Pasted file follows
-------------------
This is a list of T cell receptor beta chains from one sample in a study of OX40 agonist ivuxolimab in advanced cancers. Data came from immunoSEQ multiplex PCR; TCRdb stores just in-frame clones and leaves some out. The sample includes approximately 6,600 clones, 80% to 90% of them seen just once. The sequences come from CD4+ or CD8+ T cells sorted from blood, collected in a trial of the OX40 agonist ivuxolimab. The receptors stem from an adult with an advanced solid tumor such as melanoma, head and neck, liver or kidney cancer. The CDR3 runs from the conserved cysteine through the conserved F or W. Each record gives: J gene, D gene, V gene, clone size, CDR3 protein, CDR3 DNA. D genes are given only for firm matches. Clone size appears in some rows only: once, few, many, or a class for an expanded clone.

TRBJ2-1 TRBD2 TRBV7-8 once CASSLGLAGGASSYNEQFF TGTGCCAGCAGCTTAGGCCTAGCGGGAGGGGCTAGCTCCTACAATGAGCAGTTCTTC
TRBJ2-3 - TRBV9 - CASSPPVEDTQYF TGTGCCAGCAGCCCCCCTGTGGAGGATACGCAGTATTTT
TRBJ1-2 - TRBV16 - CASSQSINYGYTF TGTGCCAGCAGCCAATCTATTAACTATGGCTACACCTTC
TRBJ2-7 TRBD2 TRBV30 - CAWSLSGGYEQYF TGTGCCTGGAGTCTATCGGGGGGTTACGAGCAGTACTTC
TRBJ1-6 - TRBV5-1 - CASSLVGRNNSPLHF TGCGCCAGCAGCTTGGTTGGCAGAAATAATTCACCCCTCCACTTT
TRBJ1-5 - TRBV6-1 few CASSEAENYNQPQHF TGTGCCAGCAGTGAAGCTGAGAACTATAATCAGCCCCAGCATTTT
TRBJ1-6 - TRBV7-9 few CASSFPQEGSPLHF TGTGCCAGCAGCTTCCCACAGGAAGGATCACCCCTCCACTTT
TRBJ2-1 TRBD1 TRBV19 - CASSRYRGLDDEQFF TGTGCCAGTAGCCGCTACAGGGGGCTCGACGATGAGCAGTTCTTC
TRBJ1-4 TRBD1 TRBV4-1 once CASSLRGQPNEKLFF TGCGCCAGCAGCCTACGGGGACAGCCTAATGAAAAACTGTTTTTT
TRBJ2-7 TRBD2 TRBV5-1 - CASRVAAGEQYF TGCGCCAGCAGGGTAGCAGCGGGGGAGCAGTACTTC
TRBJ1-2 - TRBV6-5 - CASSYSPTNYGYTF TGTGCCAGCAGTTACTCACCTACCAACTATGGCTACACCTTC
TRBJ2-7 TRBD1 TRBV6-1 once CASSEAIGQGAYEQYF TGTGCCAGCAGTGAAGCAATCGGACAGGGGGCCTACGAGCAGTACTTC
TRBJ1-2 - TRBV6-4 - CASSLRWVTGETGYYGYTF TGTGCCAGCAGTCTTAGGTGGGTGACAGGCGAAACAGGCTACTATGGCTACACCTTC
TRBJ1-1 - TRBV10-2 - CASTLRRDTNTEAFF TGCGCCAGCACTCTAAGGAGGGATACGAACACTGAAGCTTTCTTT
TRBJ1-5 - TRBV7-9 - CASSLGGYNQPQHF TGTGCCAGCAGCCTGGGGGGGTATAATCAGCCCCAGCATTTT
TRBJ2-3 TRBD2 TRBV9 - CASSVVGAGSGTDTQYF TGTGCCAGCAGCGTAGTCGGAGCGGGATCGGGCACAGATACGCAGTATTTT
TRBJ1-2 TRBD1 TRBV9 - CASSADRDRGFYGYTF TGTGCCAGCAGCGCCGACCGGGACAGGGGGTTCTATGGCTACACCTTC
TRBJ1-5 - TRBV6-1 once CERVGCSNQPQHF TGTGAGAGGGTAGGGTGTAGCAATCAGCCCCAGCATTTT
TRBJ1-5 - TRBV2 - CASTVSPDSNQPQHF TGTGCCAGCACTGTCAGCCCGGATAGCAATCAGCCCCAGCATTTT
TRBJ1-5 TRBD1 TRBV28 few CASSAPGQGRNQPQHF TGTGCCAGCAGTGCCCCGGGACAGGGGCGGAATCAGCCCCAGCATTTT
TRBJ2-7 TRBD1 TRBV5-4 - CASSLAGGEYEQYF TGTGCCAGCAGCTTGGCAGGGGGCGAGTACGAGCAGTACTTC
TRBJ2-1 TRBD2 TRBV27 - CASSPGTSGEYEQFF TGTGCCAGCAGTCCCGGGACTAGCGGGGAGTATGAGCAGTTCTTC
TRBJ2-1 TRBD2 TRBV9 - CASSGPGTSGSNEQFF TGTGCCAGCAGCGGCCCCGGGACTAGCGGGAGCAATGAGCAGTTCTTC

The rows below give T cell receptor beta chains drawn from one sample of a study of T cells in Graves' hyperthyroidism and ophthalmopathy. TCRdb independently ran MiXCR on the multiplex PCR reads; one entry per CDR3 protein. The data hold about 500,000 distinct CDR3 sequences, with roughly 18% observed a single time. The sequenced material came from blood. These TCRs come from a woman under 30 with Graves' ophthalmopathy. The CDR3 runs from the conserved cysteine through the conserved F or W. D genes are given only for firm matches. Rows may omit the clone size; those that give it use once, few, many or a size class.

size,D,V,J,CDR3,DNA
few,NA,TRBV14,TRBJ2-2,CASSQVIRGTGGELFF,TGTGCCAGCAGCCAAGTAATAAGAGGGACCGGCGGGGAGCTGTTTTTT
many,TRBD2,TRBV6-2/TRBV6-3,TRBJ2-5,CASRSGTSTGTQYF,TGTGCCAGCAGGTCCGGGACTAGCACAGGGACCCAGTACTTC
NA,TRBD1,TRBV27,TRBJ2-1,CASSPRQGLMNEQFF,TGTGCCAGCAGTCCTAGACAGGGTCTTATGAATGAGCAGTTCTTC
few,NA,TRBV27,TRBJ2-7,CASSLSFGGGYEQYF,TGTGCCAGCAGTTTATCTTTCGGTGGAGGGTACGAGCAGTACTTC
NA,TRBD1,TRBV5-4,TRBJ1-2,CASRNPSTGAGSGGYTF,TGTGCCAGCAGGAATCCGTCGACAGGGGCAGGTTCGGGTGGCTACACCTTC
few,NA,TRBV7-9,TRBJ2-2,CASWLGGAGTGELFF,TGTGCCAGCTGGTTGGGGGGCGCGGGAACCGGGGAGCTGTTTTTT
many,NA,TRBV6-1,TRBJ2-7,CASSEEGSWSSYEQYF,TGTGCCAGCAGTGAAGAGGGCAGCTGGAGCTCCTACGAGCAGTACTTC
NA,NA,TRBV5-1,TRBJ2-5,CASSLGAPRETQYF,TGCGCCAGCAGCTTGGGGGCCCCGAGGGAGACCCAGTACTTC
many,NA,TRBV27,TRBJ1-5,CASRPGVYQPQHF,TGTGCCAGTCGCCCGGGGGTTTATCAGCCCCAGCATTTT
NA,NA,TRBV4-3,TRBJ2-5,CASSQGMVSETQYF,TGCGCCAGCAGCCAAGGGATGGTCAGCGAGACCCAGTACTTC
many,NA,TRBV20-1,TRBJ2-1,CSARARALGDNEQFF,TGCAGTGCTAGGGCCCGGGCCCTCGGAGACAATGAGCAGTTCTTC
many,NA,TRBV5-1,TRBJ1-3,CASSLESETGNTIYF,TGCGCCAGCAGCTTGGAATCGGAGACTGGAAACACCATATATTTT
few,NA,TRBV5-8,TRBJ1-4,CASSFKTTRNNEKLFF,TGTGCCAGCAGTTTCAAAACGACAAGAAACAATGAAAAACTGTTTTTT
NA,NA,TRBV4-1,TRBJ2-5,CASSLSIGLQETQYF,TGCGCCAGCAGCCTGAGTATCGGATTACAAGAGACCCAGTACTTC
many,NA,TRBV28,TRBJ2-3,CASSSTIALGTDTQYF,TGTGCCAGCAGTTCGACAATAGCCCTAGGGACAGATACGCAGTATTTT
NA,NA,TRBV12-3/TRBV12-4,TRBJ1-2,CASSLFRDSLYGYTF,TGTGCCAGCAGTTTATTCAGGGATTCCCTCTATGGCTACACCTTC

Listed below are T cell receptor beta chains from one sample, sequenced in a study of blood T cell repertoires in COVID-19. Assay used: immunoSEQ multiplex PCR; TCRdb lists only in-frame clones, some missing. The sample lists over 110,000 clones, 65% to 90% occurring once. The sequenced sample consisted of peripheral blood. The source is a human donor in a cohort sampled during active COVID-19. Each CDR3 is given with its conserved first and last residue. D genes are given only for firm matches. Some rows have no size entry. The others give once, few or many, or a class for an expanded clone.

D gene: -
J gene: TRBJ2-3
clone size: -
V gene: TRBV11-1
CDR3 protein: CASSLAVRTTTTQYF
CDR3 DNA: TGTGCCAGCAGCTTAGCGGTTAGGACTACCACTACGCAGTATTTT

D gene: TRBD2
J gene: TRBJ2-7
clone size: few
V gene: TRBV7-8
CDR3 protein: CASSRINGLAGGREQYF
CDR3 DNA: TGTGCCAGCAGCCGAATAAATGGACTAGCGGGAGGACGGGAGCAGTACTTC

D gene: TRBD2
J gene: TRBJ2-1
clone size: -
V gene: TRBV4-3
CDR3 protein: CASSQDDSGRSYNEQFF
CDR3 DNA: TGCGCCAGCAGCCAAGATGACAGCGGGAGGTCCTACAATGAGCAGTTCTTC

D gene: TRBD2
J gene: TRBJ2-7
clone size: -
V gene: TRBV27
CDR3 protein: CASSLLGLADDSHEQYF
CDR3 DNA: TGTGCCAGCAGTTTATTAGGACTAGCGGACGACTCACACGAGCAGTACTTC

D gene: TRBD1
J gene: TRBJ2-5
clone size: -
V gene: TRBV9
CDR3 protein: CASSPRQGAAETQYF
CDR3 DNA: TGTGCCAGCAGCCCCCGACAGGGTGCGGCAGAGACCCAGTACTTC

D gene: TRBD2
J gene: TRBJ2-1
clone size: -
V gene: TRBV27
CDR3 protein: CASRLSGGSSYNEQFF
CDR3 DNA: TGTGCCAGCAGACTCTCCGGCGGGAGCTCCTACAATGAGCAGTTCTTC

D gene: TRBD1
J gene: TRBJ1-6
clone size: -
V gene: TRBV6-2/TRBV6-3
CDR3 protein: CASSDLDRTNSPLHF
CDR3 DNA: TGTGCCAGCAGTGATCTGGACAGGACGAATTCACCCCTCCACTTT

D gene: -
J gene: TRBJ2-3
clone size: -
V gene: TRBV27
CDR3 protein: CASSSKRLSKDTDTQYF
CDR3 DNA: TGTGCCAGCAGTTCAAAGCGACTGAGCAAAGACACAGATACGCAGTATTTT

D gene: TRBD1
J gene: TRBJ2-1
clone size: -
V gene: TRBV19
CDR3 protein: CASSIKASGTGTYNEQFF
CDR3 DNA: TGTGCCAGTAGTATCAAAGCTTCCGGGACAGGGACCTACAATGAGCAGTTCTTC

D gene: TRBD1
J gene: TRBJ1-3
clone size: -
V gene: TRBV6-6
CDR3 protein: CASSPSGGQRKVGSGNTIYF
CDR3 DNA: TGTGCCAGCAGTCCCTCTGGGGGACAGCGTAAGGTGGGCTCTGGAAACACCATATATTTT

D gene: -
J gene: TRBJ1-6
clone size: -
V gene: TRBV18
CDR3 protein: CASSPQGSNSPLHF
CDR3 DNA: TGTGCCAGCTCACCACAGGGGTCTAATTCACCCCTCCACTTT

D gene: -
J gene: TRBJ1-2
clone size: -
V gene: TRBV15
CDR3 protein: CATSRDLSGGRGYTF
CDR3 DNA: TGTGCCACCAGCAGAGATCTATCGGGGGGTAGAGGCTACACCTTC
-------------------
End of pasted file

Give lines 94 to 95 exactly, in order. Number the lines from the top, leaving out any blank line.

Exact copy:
clone size: -
V gene: TRBV19